1:30-3:30 p.m. — Special Requirements of HOME-ARP Intensive Planning (Affordable Housing, Coordinated Entry, Fair Housing, Continuum of Care, etc.)

  • 1:30-2:30 — Expert panel discussion
  • 2:30-3:30 — Audience discussion
  • 3:30-4:00 — Chance to provide closing feedback to consultant

FRIDAY, March 18, 2022
11:00 a.m.-1:00 p.m. — Homeless Data Updates & Market Studies Presentation (Open Discussion)

  • 11:00-12:00 — Presentation
  • 12:00-1:00 — Audience discussion
  • 1:00-1:30 — BREAK / chance to provide closing feedback to consultant

1:30-3:30 p.m. — Closing Discussion

  • 1:30-2:30 — Expert panel discussion
  • 2:30-3:30 — Audience discussion
  • 3:30-4:00 — Chance to provide closing feedback to consultants

3:30 p.m. — HOME-ARP Public Meeting


New 2022 Topics Overview

Racial equity: In the 2019 Annual Homeless Assessment Report (AHAR), African Americans have remained considerably overrepresented among the homeless population compared to the U.S. population. African Americans accounted for 40% of all people experiencing homelessness in 2019 and 52% of people experiencing homelessness as members of families with children, despite being 13% of the U.S. population. HUD recognizes the need for communities to better understand and address the overrepresentation of people of color among those experiencing homelessness.

Vulnerable Populations (qualifying populations): HOME-American Rescue Plan defines qualifying individuals or families as those who are:

  1. Homeless, as defined in section 103(a) of the McKinney-Vento Homeless Assistance Act, as amended (42 U.S.C. 11302(a)) (“McKinney-Vento”)
  2. At risk of homelessness, as defined in section 401 of McKinney-Vento
  3. Fleeing, or attempting to flee domestic violence, dating violence, sexual assault, stalking, or human trafficking
  4. Part of other populations where providing supportive services or assistance would prevent a family’s homelessness or would serve those with the greatest risk of housing instability
  5. Veterans and families that include a veteran family member who meets the criteria in one of 1-4 above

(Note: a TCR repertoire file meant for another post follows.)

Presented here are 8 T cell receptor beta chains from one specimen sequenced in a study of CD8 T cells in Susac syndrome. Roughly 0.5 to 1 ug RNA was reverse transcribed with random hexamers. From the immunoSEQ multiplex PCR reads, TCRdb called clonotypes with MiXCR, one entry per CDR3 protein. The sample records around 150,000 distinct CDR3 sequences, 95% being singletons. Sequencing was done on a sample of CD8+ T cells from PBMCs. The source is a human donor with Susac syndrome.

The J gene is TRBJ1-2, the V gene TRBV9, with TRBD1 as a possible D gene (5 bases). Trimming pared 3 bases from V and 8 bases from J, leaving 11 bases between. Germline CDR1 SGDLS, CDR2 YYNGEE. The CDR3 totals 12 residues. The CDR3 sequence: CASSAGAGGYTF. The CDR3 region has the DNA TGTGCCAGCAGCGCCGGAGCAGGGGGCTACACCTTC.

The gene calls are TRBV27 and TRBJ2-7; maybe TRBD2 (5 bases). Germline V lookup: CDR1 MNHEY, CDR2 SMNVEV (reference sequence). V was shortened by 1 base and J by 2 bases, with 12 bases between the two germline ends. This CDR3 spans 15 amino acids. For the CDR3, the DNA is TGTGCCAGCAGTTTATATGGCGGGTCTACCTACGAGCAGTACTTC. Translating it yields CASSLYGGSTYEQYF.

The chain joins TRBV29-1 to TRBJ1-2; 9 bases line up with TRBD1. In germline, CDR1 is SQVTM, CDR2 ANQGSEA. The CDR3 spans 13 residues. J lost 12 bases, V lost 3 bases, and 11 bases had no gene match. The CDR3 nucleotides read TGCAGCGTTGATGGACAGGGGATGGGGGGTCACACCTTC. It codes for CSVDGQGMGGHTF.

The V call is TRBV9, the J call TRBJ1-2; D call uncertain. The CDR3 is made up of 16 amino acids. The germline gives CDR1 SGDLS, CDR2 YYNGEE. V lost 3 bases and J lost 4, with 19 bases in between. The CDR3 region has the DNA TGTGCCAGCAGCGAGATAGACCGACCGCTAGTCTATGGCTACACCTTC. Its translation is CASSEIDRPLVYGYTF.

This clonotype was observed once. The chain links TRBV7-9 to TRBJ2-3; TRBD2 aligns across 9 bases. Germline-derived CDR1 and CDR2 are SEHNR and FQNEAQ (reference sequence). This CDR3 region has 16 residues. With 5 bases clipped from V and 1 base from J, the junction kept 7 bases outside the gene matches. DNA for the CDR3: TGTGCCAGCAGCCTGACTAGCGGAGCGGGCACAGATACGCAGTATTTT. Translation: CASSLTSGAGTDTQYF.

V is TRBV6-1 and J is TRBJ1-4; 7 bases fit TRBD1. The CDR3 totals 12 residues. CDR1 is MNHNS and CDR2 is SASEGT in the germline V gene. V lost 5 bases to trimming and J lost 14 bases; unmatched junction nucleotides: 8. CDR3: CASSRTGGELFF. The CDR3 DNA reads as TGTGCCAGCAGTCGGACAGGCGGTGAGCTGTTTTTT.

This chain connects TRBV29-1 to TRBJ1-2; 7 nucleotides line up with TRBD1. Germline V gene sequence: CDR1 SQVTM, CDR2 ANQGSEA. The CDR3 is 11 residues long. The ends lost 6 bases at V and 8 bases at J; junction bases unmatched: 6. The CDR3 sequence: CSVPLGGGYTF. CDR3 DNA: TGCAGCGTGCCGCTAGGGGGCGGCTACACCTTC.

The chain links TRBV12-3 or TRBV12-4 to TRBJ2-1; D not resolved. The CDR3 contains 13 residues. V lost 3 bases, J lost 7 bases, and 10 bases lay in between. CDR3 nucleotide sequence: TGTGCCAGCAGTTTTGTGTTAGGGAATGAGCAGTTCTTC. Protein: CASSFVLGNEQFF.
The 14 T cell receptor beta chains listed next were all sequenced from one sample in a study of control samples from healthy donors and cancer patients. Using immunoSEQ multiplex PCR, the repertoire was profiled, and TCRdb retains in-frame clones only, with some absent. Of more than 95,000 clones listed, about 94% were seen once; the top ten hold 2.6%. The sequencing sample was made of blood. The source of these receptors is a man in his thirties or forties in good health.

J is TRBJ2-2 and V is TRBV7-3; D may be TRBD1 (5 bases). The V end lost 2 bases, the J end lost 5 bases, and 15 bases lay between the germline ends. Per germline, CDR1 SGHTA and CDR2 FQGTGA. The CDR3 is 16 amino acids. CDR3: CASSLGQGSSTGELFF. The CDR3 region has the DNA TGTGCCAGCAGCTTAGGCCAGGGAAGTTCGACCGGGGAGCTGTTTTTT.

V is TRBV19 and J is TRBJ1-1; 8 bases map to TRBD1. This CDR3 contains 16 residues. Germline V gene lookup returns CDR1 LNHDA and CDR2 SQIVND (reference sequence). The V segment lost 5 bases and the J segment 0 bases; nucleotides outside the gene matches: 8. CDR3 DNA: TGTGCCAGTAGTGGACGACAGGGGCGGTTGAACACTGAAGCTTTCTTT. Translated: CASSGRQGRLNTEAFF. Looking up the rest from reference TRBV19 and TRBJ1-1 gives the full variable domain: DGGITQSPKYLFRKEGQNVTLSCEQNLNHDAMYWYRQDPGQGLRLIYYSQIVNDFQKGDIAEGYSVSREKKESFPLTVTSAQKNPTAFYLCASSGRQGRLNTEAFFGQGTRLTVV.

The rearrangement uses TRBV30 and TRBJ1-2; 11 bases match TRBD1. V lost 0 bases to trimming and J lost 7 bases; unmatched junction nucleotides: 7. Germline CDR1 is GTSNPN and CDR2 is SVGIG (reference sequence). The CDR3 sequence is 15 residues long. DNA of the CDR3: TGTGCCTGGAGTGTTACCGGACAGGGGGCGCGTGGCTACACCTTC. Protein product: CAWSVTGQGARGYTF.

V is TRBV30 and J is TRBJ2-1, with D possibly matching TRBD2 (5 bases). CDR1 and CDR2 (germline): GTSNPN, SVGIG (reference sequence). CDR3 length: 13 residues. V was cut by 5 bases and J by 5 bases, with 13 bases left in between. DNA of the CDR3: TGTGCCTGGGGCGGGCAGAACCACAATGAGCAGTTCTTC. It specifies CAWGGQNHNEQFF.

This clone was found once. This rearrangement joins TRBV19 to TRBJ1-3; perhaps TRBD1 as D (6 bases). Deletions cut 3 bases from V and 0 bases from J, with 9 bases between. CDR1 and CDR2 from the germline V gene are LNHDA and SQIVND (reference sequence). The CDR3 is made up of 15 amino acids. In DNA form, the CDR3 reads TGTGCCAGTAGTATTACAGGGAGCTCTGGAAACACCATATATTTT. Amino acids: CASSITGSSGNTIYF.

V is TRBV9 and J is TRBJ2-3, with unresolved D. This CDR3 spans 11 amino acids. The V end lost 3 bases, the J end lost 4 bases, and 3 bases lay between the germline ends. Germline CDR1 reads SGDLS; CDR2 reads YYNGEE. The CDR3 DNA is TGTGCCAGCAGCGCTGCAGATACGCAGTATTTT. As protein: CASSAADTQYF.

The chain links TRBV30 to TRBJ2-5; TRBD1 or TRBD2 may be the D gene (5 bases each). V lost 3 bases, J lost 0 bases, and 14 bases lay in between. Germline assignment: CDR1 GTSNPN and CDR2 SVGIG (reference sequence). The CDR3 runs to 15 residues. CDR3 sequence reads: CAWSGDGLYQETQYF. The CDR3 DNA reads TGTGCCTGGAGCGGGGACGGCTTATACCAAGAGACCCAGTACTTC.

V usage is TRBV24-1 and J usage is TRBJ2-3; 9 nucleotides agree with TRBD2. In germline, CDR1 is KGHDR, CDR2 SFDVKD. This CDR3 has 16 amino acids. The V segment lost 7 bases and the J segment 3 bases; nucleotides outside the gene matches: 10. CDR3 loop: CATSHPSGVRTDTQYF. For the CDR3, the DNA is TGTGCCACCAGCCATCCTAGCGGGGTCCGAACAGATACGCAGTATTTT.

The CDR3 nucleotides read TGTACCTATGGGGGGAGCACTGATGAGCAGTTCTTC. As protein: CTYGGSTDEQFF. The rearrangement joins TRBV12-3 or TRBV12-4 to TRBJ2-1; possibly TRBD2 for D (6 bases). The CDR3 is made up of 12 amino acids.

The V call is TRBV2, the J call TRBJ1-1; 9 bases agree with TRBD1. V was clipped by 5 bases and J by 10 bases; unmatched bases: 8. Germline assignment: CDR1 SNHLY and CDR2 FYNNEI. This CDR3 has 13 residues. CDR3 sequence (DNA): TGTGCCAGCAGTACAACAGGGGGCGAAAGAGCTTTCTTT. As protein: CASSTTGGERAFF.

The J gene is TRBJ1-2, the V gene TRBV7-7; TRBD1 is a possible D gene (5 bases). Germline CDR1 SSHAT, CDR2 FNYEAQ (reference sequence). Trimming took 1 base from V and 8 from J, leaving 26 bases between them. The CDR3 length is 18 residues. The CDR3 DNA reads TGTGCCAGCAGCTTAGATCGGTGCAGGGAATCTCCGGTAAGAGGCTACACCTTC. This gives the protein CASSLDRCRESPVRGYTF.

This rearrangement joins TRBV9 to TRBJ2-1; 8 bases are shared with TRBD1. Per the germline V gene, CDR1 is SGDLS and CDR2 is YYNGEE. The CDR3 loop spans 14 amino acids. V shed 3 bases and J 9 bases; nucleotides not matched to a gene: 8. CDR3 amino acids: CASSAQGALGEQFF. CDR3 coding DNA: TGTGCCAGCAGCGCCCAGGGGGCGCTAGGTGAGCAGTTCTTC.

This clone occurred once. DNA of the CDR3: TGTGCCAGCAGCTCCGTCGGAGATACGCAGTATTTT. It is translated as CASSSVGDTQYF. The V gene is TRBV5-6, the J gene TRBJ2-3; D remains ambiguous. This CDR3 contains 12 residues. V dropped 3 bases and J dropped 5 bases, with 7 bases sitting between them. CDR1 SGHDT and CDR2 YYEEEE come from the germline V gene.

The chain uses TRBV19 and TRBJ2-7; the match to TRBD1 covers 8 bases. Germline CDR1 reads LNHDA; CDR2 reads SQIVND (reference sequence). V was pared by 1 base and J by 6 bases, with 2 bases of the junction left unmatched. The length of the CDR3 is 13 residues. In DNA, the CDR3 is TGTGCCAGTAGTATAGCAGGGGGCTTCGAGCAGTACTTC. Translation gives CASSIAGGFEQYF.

Landlord Relations:  HUD recognizes that one of the primary challenges homeless people face is navigating the housing market. Most communities have a shortage of housing affordable to low-income households. As a result, landlords can afford to use strict screening criteria, and there is little incentive to work with individuals and families that have low incomes, credit problems, criminal histories, and/or unstable housing histories.

HOME-ARP Production Housing Goals:  The HOME-ARP allocation plan must estimate the number of affordable rental housing units for qualifying populations that a PJ will produce or support with its HOME-ARP allocation.

Coordinated Entry and Project-Specific  Waitlists:  On a project-by-project basis, we must use the method of  tenant selection prescribed by HUD to select qualifying households for occupancy of permanent affordable housing.  We may use the coordinated entry or coordinated entry process of a continuum of care (CoC) for referrals for projects and activities.

Continuum of Care (CoC): We are part of the Indiana Balance of State CoC that includes 91 (except Marion) out of 92 counties. Marion County is part of the Indianapolis CoC.

Consultation: At a minimum, we must consult with the CoC serving the jurisdiction’s geographic area, homeless  and domestic violence service providers, veterans groups, public housing agencies, public agencies that address the needs of the qualifying populations, and public or private organizations that address fair housing, civil rights, and the needs of persons with disabilities.